"I’ve been an A.P.C fan forever, mosly because it does denim particularly well. The collection proved to be a well-rounded wardrobe of clothes men and women can easily wear every day, whether to the office or on the weekend. To make uncomplicated clothes really well is no small feat. Camp neck shirts and voluminous trousers with bomber jackets and Mackintosh coats are an easy sell for the label, but it was the neon knitwear for both sexes and the surprisingly prim prairie day dresses that made this collection feel simply chic."— Dan.
"It’s taken a few season for me to really get into Demna Gvasalia’s take on Balenciaga. What big shoes to fill after previous designer Nicholas Ghesquiere’s very influential collections for the house during the mid to late noughties. Look around today, and there’s a reason why streetwear has cropped up on every retail shop front from the high street to luxury. Demna’s influence via his own label Vetements and his more sophisticated offering at Balenciaga has recalibrated the fashion industry’s eyes and captured the zeitgeist. This collection showcased a more mature take on his street leanings, with a focus on razor sharp tailored coats and elegantly draped dresses that pay the strongest tribute to the house archives since his appointment there. While cool kids will forever hanker after his questionable dad sneakers and logo laden sweatshirts, let’s hope this more sophisticated iteration of the brand continues." — Dan.
"How many times can you update a boucle jacket? The staple of the house has been unpicked and painstakingly re-stitched to the nth degree, however this time Karl Lagerfeld gave it a sense of ease and whimsy by teaming it with leggings and shorts, as models walked barefoot along a beach scene complete with waves and a sunny horizon. It was probably one of the best shows from the house in recent seasons purely for its ability to showcase the brand at its most youthful and carefree — ladies who lunch were replaced by the kind of person everyone wants to be right now when it comes to dressing — free moving, unrestricted, easy and modern. Nature has provided stunning backdrops at recent Chanel shows from fairytale woodlands, Arctic icebergs and Amazon rainforests. Could this homage to nature indicate changing seasons and a change in tide to come? As Karl gingerly made his way to take a bow atop a make-shift pier, one could only wonder — what next?" — Dan.
DRIES VAN NOTEN
"The Belgian designer is probably one of my favourites, and each season menswear or womenswear, he manages to surprise with his artful approach, particularly with textiles. This time around his thinking focused on a modern take on old school couture references, whether by the cut of a peplum over a pair of utilitarian looking trousers or the way the models languidly held their dinner coats over their arms. The focus was on capturing that attitude of elegance and style. What stood out for me this time was the use of colour, vivid hues against white, shimmering green pailettes and the chic way he manages to team a raincoat over a cashmere sweater and pencil skirt. His ability to inform the way grown ups desire to dress is what makes him a sensitive and thoughtful designer — something sorely needed now more than ever amidst a world of even faster fashion and slapdash streetwear brands." — Dan.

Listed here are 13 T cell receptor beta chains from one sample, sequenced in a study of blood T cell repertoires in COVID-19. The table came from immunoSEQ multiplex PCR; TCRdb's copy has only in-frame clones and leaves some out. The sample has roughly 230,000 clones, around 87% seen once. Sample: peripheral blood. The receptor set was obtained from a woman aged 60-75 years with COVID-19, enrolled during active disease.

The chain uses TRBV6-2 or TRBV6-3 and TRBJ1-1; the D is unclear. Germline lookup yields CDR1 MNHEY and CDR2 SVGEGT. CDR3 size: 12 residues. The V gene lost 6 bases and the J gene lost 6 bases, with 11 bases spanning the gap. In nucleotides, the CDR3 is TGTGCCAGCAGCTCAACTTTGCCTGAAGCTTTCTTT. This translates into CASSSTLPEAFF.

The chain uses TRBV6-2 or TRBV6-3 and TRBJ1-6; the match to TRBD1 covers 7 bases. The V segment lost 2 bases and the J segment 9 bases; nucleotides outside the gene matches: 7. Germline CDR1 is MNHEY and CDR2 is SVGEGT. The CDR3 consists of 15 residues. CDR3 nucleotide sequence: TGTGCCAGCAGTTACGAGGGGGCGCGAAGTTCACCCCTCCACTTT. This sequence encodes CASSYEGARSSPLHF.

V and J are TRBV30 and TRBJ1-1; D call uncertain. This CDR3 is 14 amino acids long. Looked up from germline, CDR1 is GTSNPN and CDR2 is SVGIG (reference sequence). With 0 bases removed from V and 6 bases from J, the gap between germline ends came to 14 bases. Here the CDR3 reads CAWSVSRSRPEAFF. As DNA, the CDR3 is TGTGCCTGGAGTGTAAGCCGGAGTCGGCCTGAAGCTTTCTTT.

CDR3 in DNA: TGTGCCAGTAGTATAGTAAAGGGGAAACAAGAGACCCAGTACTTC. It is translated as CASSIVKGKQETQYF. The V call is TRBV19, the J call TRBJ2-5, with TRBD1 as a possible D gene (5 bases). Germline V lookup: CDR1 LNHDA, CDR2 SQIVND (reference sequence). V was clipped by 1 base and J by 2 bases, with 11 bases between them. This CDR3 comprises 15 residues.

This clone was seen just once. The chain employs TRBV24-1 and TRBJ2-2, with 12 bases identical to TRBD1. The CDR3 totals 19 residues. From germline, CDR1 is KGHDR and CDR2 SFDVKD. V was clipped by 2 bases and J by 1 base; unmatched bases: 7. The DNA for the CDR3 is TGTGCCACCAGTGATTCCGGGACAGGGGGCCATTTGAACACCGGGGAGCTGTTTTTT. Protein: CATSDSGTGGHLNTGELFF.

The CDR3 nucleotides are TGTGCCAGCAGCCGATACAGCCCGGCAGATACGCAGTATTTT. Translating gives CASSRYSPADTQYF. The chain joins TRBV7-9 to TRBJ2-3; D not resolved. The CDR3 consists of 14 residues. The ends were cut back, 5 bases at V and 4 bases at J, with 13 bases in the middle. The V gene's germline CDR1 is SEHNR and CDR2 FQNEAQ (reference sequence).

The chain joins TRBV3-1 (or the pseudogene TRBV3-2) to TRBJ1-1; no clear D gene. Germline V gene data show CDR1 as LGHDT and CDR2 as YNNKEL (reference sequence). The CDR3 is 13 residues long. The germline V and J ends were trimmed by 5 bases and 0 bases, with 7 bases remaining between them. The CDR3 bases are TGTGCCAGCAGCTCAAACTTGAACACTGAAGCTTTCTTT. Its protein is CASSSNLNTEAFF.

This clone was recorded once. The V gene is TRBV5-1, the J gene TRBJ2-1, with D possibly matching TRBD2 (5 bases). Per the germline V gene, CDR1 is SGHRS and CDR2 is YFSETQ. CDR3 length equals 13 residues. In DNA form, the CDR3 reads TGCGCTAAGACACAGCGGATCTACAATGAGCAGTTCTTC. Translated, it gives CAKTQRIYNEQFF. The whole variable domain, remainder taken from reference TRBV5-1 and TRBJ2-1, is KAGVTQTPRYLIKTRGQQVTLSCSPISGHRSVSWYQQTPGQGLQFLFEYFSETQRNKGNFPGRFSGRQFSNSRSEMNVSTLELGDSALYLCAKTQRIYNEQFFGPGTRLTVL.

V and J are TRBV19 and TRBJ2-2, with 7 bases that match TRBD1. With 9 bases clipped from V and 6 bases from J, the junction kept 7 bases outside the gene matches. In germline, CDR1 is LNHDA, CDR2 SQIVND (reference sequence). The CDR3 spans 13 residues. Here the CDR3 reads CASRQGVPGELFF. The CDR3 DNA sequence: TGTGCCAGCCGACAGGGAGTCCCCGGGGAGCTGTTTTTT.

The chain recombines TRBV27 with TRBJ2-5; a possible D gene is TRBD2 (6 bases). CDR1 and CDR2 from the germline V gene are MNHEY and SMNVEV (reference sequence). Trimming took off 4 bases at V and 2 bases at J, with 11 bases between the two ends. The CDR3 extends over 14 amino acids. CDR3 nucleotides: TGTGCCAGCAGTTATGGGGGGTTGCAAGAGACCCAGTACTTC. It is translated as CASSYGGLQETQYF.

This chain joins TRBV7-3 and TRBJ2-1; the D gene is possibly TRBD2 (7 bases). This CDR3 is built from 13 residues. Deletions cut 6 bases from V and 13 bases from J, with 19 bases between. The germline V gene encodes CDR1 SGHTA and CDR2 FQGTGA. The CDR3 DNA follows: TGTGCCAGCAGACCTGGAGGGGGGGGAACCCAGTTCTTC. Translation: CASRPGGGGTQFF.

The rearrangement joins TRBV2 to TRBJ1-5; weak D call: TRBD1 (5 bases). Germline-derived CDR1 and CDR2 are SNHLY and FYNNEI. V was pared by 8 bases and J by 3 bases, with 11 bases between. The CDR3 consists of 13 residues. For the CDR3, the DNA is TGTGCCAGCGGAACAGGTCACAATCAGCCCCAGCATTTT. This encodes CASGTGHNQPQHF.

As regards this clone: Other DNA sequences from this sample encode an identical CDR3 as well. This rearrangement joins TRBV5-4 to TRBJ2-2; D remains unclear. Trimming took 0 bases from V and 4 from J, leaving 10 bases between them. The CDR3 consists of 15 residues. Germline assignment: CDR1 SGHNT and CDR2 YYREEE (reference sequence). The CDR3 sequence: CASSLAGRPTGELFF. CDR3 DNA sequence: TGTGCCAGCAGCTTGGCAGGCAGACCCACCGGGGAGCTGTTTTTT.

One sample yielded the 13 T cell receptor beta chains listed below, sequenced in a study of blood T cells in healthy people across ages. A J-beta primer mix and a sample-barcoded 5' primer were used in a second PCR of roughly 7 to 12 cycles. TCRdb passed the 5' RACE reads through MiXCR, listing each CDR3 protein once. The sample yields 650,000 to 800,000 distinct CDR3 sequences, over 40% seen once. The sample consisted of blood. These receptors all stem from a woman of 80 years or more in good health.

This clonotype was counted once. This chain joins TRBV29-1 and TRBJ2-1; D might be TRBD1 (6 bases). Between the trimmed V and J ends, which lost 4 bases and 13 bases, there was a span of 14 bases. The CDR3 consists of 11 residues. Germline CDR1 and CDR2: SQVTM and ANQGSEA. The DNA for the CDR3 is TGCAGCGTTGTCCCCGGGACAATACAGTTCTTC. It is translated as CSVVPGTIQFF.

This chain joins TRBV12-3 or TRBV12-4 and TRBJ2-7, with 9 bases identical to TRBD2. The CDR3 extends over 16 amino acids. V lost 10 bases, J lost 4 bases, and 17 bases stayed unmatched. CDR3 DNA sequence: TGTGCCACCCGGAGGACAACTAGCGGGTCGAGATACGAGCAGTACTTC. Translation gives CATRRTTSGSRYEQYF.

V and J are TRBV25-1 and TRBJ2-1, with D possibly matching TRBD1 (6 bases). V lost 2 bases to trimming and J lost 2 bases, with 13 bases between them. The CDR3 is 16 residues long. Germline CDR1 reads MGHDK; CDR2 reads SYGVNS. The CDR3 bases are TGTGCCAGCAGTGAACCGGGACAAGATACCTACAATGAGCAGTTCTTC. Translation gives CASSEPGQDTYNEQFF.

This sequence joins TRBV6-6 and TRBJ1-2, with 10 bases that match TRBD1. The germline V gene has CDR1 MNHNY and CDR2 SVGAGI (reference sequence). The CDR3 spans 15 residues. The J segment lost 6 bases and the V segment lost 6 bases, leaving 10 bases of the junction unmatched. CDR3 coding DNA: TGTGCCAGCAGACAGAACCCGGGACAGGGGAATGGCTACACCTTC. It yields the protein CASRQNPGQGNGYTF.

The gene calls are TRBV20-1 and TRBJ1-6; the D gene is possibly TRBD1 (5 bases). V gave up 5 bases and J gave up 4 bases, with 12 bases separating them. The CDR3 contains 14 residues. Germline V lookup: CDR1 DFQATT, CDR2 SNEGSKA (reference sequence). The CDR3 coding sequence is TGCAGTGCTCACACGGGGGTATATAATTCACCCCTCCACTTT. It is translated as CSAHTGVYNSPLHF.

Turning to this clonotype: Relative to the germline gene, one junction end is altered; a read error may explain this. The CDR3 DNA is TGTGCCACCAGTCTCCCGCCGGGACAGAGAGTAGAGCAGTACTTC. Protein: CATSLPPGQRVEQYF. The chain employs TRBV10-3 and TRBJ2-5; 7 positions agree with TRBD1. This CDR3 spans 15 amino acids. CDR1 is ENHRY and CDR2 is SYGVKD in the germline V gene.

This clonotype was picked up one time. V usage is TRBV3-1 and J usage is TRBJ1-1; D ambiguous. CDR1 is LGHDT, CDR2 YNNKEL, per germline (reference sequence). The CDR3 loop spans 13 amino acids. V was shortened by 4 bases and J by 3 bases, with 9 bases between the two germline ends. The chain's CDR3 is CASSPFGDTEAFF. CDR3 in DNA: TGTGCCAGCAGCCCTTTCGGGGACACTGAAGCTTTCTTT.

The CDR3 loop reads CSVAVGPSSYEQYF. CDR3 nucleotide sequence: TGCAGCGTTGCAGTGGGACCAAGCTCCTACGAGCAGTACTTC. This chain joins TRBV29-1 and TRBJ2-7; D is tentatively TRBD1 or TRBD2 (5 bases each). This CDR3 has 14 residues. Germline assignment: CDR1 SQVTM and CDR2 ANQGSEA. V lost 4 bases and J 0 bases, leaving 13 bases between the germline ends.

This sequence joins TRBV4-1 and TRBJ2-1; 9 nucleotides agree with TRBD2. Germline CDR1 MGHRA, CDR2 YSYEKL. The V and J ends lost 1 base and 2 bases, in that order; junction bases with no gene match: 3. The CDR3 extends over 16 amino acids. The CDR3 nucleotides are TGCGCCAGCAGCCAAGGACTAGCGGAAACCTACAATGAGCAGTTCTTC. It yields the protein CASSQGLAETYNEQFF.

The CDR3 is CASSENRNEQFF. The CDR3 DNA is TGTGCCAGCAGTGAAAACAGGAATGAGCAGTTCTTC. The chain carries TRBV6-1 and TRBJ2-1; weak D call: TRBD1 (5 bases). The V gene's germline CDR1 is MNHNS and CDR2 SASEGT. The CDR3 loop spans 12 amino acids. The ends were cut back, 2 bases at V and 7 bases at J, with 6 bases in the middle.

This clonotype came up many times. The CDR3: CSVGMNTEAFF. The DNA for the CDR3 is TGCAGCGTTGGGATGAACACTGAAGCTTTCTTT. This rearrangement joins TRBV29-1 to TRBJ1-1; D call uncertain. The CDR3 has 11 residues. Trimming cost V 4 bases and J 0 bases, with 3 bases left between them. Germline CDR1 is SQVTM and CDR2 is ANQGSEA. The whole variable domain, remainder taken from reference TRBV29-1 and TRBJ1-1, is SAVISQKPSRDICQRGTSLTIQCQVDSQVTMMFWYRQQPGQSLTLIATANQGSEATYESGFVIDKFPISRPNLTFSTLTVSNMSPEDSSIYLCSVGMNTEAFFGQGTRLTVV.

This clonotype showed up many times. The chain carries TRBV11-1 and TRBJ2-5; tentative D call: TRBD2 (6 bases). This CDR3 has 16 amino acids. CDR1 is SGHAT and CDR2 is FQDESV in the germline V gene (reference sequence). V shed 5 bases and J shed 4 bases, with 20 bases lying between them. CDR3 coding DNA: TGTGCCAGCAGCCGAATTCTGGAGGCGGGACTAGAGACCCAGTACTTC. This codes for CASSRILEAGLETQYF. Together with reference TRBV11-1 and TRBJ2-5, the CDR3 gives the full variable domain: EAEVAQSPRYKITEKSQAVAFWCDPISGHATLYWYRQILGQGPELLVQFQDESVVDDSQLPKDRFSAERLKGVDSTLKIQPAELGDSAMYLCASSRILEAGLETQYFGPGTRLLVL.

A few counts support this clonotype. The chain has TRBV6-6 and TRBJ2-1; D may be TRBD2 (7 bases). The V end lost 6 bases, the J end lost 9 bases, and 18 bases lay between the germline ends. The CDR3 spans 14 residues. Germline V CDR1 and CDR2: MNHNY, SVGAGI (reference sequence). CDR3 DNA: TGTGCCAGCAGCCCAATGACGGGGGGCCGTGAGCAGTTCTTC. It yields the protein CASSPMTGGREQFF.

"I have a soft spot for anything that nods to raves in Goa or the summer of love circa 1967, so this collection was probably my favourite out of the entire show month — and boy was it a long month. I wasn’t sure if it was ever going to end, but when this ray of light popped up I felt a renewed sense of faith and optimism. Known for its retro futuristic shapes, current designer Julien Dossena effortlessly marries the iconic brand’s Spanish heritage with French cool. Collage print dresses, and tie dye t-shirts worn with cold embellished wrap skirts exemplify a haute hippy aesthetic that’s prevalent amongst several of the collections this season — whether it’s carefree by the seaside (Etro, Michael Kors, Chanel) or tripping out in a field (Wynn Hamlyn’s NZFW collection). This collection reinforced the kind of mantra we need right now, clothes that can at least evoke peace, love and harmony in a volatile world? Yes please." — Dan.